Gulf Corps Fire Training

Aqua Crew had the unique opportunity to spend two weeks in Mississippi getting certified to operate chain saws and fight wildland fires. Several other Gulf Corps crews participated as well, some of which Aqua had met at Gulf Corps orientation in September. The trainings were incredibly tough and stretched us physically and mentally. At the same time, it was really fun! Our tight-knit crew grew even closer on this trip, and I’m sure none of us will forget the experiences we had.

The first week was S-212, during which we learned how to properly use chainsaws. Everyone on our crew already had at least 3 months of experience on a saw, but despite that we discovered we still had a lot to learn. Personally, I realized that I had never fully understood tension and compression forces involved with bucking felled trees. Our crew learned to be more methodical when using chain saws with the help of our instructors, Thayer and Jody.

Before the start of the wildland fire training, we had to take an arduous pack test, which involves speed walking while carrying 45 pounds. We had to walk 3 miles in 45 minutes, which was no easy feat. Passing the pack test gave us our Red Cards, which will enable us to fight fires and conduct prescribed burns.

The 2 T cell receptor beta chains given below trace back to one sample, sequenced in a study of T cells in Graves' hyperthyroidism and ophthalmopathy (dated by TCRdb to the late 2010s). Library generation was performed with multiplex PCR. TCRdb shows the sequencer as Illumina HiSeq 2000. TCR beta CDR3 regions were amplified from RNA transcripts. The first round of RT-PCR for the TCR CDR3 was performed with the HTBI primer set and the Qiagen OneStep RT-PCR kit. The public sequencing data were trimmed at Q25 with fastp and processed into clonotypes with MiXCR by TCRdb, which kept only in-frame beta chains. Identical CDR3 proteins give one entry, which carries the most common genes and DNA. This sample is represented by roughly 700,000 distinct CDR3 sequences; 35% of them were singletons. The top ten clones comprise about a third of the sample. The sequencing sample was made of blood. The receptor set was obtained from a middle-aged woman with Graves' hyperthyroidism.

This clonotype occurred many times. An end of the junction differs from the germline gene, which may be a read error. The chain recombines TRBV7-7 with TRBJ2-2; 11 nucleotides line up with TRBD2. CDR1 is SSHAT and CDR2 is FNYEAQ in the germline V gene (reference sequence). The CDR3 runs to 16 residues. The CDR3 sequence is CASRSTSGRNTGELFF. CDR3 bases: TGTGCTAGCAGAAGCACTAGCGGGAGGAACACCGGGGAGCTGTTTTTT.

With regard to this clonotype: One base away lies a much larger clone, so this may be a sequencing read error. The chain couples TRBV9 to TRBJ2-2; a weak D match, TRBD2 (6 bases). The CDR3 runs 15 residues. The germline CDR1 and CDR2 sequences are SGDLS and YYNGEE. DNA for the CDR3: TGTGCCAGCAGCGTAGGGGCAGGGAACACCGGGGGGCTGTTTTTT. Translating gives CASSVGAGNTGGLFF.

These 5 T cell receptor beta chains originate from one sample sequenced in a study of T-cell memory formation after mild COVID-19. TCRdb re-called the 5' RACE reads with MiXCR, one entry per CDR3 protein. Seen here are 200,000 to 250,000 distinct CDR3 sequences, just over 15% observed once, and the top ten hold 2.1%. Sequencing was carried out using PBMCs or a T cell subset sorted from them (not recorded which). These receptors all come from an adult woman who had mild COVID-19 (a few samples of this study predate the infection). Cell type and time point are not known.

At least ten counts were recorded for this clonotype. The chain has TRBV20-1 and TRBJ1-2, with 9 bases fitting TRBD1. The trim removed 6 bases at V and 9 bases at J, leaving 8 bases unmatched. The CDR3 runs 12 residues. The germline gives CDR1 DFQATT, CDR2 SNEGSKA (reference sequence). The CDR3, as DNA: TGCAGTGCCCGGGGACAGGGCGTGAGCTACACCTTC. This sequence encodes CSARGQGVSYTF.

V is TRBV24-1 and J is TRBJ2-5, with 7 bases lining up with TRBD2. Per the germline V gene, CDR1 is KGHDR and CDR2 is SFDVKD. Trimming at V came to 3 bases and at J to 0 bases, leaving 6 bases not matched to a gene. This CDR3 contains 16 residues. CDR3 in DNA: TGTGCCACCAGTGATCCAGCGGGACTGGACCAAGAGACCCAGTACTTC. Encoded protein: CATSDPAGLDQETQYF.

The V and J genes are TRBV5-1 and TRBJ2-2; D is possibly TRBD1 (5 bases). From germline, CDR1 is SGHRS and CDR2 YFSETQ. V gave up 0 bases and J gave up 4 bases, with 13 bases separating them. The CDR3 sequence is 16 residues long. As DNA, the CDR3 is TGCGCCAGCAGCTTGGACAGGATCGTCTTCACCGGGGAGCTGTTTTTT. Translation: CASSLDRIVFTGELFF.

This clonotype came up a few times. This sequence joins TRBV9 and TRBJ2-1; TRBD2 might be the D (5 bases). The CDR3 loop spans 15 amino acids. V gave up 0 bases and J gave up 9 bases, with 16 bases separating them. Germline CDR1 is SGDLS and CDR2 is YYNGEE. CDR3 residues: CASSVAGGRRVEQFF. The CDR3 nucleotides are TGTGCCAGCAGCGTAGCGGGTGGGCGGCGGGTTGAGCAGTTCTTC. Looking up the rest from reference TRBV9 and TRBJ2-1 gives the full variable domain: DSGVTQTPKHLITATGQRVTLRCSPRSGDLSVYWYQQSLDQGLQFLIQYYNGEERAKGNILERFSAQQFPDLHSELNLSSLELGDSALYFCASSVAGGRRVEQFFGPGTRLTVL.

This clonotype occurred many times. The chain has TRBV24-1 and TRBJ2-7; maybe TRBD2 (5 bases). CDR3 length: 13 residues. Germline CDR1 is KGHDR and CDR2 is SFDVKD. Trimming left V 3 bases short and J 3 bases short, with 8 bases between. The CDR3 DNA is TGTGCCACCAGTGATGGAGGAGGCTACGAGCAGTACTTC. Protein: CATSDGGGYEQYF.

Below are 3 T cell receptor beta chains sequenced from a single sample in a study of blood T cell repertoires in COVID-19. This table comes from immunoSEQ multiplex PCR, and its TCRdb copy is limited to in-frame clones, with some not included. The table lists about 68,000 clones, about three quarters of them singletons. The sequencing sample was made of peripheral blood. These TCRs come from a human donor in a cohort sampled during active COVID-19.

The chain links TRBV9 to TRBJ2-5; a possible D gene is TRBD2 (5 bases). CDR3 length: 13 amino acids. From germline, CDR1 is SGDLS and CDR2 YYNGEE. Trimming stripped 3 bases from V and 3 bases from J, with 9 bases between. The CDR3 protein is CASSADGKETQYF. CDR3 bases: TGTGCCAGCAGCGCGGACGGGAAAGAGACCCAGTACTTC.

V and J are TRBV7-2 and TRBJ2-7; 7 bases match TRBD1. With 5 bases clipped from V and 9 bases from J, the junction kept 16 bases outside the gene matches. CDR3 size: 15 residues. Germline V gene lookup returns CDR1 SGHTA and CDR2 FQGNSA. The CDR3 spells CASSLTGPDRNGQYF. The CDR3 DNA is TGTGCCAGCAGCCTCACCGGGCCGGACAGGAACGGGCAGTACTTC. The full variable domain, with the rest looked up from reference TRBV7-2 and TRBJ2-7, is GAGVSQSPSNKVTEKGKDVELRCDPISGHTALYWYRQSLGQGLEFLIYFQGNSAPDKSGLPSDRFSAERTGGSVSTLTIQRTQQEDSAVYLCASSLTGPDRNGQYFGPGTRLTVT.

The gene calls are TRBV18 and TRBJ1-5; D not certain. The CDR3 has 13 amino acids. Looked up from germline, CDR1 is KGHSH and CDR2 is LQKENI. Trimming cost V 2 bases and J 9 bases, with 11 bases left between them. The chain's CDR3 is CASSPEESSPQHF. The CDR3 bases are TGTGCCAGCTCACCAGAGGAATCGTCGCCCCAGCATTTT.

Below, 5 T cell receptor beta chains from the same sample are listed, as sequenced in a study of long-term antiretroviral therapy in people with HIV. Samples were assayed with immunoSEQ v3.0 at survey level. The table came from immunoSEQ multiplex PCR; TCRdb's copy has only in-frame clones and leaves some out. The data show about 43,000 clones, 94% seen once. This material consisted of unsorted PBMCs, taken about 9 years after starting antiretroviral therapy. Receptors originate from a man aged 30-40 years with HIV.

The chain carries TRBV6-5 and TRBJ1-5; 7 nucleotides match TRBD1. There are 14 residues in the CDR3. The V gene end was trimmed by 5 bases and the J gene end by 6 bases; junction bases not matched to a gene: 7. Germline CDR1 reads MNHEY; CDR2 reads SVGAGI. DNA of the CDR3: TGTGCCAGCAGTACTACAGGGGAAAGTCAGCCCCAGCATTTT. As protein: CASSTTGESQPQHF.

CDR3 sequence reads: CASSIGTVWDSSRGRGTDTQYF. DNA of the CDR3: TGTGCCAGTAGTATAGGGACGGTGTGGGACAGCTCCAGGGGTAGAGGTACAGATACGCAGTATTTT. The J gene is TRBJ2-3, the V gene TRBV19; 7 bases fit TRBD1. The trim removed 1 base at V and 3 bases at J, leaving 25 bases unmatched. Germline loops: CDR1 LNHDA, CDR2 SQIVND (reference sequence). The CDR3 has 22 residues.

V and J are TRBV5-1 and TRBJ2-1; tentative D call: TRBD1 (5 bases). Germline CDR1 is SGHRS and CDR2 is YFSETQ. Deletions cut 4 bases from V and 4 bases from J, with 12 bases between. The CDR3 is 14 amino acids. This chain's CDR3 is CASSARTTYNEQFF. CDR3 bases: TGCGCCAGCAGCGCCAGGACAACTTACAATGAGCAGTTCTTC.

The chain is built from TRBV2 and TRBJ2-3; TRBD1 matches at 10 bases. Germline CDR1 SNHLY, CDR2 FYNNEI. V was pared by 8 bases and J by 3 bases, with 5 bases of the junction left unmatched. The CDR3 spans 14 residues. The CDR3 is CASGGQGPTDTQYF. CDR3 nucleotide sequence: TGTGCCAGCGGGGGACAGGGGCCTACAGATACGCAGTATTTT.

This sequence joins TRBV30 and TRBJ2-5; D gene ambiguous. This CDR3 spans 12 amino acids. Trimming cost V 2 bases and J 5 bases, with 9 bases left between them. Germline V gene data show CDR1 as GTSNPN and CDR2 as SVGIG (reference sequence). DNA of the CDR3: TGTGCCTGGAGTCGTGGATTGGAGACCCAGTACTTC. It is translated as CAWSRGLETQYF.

Many of the instructors from the chainsaw week stayed on to teach us about fire behavior. We learned so much from them—they were patient teachers who clearly cared about helping us succeed. The knowledge we now have about suppressing and using fire will be useful for our careers, even if most of us never join a fire crew. We became familiar with firing devices like drip torches and plastic sphere dispensers (the latter looks like a paintball gun). We practiced deploying fire shelters. We punched in fireline using hand tools to scrape down to mineral soil. We learned about fire engines and bulldozers—bulldozers are commonly used to create fireline in the South because the terrain is flat. Most importantly, we learned to use our brains to problem solve, even in stressful situations.

Most S-190 fire trainings do not include live fire, but we were lucky. We participated in conducting a prescribed burn at Camp Tiak, the camp we stayed at for the duration of the trainings. Originally, our instructors had planned for two burn days on De Soto National Forest land; unfortunately, these plans got rained out. We were all happy that the instructors worked hard to come up with an alternate plan to give us the experience of being on a fire. We prepped the 2-acre burn unit by removing large dead logs and digging line around the area. The amount of line we had to dig was minimal because the burn unit was adjacent to natural fire breaks: a lake and a road. Once everything was ready, we assembled and lit the drip torches. Walking in proper formation so that no one assisting with firing would get surrounded by flames, crew members lit the area on fire. We also helped “hold the line,” by spacing out along the fireline and checking for spot fires. I was proud to be a part of Aqua Crew—we learned a lot as a team and we will apply our new skills when we return to project work in the new year.

Sarah Vande Brake – Gulf Corps Crew Member

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